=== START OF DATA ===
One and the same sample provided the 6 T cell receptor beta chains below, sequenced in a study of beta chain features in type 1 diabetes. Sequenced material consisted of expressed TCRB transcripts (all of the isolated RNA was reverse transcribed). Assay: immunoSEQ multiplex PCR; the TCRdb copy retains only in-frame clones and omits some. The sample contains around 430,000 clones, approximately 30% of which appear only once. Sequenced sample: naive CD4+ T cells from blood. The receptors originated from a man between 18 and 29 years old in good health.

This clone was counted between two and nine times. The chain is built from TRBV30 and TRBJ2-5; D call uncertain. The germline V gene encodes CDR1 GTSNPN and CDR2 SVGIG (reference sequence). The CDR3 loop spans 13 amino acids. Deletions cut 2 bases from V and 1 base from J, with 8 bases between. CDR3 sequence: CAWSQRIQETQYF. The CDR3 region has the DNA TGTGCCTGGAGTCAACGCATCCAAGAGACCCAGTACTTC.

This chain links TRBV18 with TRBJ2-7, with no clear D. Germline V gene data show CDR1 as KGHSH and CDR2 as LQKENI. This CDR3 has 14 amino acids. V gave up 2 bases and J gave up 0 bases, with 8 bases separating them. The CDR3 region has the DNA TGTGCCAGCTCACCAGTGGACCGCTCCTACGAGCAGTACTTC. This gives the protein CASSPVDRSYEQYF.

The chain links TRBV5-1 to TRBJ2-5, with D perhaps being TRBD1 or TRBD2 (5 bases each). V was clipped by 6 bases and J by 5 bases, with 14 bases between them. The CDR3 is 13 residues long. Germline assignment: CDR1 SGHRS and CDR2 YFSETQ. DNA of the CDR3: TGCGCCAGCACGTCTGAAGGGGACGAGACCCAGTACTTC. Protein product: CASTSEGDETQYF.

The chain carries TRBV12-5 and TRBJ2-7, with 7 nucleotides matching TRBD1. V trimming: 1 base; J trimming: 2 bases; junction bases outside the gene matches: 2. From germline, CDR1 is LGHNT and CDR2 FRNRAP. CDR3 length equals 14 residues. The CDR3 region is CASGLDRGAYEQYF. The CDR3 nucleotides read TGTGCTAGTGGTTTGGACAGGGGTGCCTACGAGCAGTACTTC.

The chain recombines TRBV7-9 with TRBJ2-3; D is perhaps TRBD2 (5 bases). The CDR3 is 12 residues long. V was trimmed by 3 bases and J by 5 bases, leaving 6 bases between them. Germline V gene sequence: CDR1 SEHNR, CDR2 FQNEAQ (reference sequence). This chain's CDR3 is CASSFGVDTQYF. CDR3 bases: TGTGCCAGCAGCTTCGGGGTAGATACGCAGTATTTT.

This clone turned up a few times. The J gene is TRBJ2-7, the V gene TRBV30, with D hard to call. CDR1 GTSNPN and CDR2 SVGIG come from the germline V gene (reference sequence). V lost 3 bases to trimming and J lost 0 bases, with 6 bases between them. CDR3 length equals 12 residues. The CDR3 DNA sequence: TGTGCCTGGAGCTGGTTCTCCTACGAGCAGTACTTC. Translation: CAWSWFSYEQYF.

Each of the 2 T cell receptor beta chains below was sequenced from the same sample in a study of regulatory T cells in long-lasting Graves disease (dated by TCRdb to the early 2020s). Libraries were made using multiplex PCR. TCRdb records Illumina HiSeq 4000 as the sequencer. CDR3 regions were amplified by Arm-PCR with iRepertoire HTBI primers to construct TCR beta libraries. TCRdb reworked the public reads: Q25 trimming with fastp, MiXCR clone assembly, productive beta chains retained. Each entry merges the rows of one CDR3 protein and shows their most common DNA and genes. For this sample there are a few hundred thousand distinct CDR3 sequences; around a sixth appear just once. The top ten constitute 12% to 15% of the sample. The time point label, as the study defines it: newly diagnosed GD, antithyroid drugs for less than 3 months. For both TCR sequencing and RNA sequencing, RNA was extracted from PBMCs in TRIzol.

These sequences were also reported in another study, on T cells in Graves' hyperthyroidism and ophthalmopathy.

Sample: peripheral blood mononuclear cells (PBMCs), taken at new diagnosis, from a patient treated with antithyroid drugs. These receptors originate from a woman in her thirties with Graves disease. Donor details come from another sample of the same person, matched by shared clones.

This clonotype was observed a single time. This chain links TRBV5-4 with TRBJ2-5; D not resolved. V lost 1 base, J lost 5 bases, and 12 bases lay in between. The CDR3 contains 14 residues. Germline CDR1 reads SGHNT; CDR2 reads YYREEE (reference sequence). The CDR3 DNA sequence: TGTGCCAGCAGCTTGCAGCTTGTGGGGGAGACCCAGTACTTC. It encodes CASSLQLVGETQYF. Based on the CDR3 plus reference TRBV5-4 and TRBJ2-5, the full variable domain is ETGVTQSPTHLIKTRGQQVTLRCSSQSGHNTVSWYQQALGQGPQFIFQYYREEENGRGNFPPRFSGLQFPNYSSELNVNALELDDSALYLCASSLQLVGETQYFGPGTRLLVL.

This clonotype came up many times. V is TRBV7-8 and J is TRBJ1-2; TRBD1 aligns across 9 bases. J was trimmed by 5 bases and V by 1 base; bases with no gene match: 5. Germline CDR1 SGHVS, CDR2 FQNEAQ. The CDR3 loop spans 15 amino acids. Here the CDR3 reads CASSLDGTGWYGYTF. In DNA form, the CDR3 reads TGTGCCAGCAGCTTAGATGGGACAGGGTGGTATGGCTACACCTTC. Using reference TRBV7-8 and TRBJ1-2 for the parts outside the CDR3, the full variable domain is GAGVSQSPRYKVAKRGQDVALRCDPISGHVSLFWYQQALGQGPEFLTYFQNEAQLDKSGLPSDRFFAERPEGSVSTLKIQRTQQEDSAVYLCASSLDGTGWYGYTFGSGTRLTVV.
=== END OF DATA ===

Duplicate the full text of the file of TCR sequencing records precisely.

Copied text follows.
One and the same sample provided the 6 T cell receptor beta chains below, sequenced in a study of beta chain features in type 1 diabetes. Sequenced material consisted of expressed TCRB transcripts (all of the isolated RNA was reverse transcribed). Assay: immunoSEQ multiplex PCR; the TCRdb copy retains only in-frame clones and omits some. The sample contains around 430,000 clones, approximately 30% of which appear only once. Sequenced sample: naive CD4+ T cells from blood. The receptors originated from a man between 18 and 29 years old in good health.

This clone was counted between two and nine times. The chain is built from TRBV30 and TRBJ2-5; D call uncertain. The germline V gene encodes CDR1 GTSNPN and CDR2 SVGIG (reference sequence). The CDR3 loop spans 13 amino acids. Deletions cut 2 bases from V and 1 base from J, with 8 bases between. CDR3 sequence: CAWSQRIQETQYF. The CDR3 region has the DNA TGTGCCTGGAGTCAACGCATCCAAGAGACCCAGTACTTC.

This chain links TRBV18 with TRBJ2-7, with no clear D. Germline V gene data show CDR1 as KGHSH and CDR2 as LQKENI. This CDR3 has 14 amino acids. V gave up 2 bases and J gave up 0 bases, with 8 bases separating them. The CDR3 region has the DNA TGTGCCAGCTCACCAGTGGACCGCTCCTACGAGCAGTACTTC. This gives the protein CASSPVDRSYEQYF.

The chain links TRBV5-1 to TRBJ2-5, with D perhaps being TRBD1 or TRBD2 (5 bases each). V was clipped by 6 bases and J by 5 bases, with 14 bases between them. The CDR3 is 13 residues long. Germline assignment: CDR1 SGHRS and CDR2 YFSETQ. DNA of the CDR3: TGCGCCAGCACGTCTGAAGGGGACGAGACCCAGTACTTC. Protein product: CASTSEGDETQYF.

The chain carries TRBV12-5 and TRBJ2-7, with 7 nucleotides matching TRBD1. V trimming: 1 base; J trimming: 2 bases; junction bases outside the gene matches: 2. From germline, CDR1 is LGHNT and CDR2 FRNRAP. CDR3 length equals 14 residues. The CDR3 region is CASGLDRGAYEQYF. The CDR3 nucleotides read TGTGCTAGTGGTTTGGACAGGGGTGCCTACGAGCAGTACTTC.

The chain recombines TRBV7-9 with TRBJ2-3; D is perhaps TRBD2 (5 bases). The CDR3 is 12 residues long. V was trimmed by 3 bases and J by 5 bases, leaving 6 bases between them. Germline V gene sequence: CDR1 SEHNR, CDR2 FQNEAQ (reference sequence). This chain's CDR3 is CASSFGVDTQYF. CDR3 bases: TGTGCCAGCAGCTTCGGGGTAGATACGCAGTATTTT.

This clone turned up a few times. The J gene is TRBJ2-7, the V gene TRBV30, with D hard to call. CDR1 GTSNPN and CDR2 SVGIG come from the germline V gene (reference sequence). V lost 3 bases to trimming and J lost 0 bases, with 6 bases between them. CDR3 length equals 12 residues. The CDR3 DNA sequence: TGTGCCTGGAGCTGGTTCTCCTACGAGCAGTACTTC. Translation: CAWSWFSYEQYF.

Each of the 2 T cell receptor beta chains below was sequenced from the same sample in a study of regulatory T cells in long-lasting Graves disease (dated by TCRdb to the early 2020s). Libraries were made using multiplex PCR. TCRdb records Illumina HiSeq 4000 as the sequencer. CDR3 regions were amplified by Arm-PCR with iRepertoire HTBI primers to construct TCR beta libraries. TCRdb reworked the public reads: Q25 trimming with fastp, MiXCR clone assembly, productive beta chains retained. Each entry merges the rows of one CDR3 protein and shows their most common DNA and genes. For this sample there are a few hundred thousand distinct CDR3 sequences; around a sixth appear just once. The top ten constitute 12% to 15% of the sample. The time point label, as the study defines it: newly diagnosed GD, antithyroid drugs for less than 3 months. For both TCR sequencing and RNA sequencing, RNA was extracted from PBMCs in TRIzol.

These sequences were also reported in another study, on T cells in Graves' hyperthyroidism and ophthalmopathy.

Sample: peripheral blood mononuclear cells (PBMCs), taken at new diagnosis, from a patient treated with antithyroid drugs. These receptors originate from a woman in her thirties with Graves disease. Donor details come from another sample of the same person, matched by shared clones.

This clonotype was observed a single time. This chain links TRBV5-4 with TRBJ2-5; D not resolved. V lost 1 base, J lost 5 bases, and 12 bases lay in between. The CDR3 contains 14 residues. Germline CDR1 reads SGHNT; CDR2 reads YYREEE (reference sequence). The CDR3 DNA sequence: TGTGCCAGCAGCTTGCAGCTTGTGGGGGAGACCCAGTACTTC. It encodes CASSLQLVGETQYF. Based on the CDR3 plus reference TRBV5-4 and TRBJ2-5, the full variable domain is ETGVTQSPTHLIKTRGQQVTLRCSSQSGHNTVSWYQQALGQGPQFIFQYYREEENGRGNFPPRFSGLQFPNYSSELNVNALELDDSALYLCASSLQLVGETQYFGPGTRLLVL.

This clonotype came up many times. V is TRBV7-8 and J is TRBJ1-2; TRBD1 aligns across 9 bases. J was trimmed by 5 bases and V by 1 base; bases with no gene match: 5. Germline CDR1 SGHVS, CDR2 FQNEAQ. The CDR3 loop spans 15 amino acids. Here the CDR3 reads CASSLDGTGWYGYTF. In DNA form, the CDR3 reads TGTGCCAGCAGCTTAGATGGGACAGGGTGGTATGGCTACACCTTC. Using reference TRBV7-8 and TRBJ1-2 for the parts outside the CDR3, the full variable domain is GAGVSQSPRYKVAKRGQDVALRCDPISGHVSLFWYQQALGQGPEFLTYFQNEAQLDKSGLPSDRFFAERPEGSVSTLKIQRTQQEDSAVYLCASSLDGTGWYGYTFGSGTRLTVV.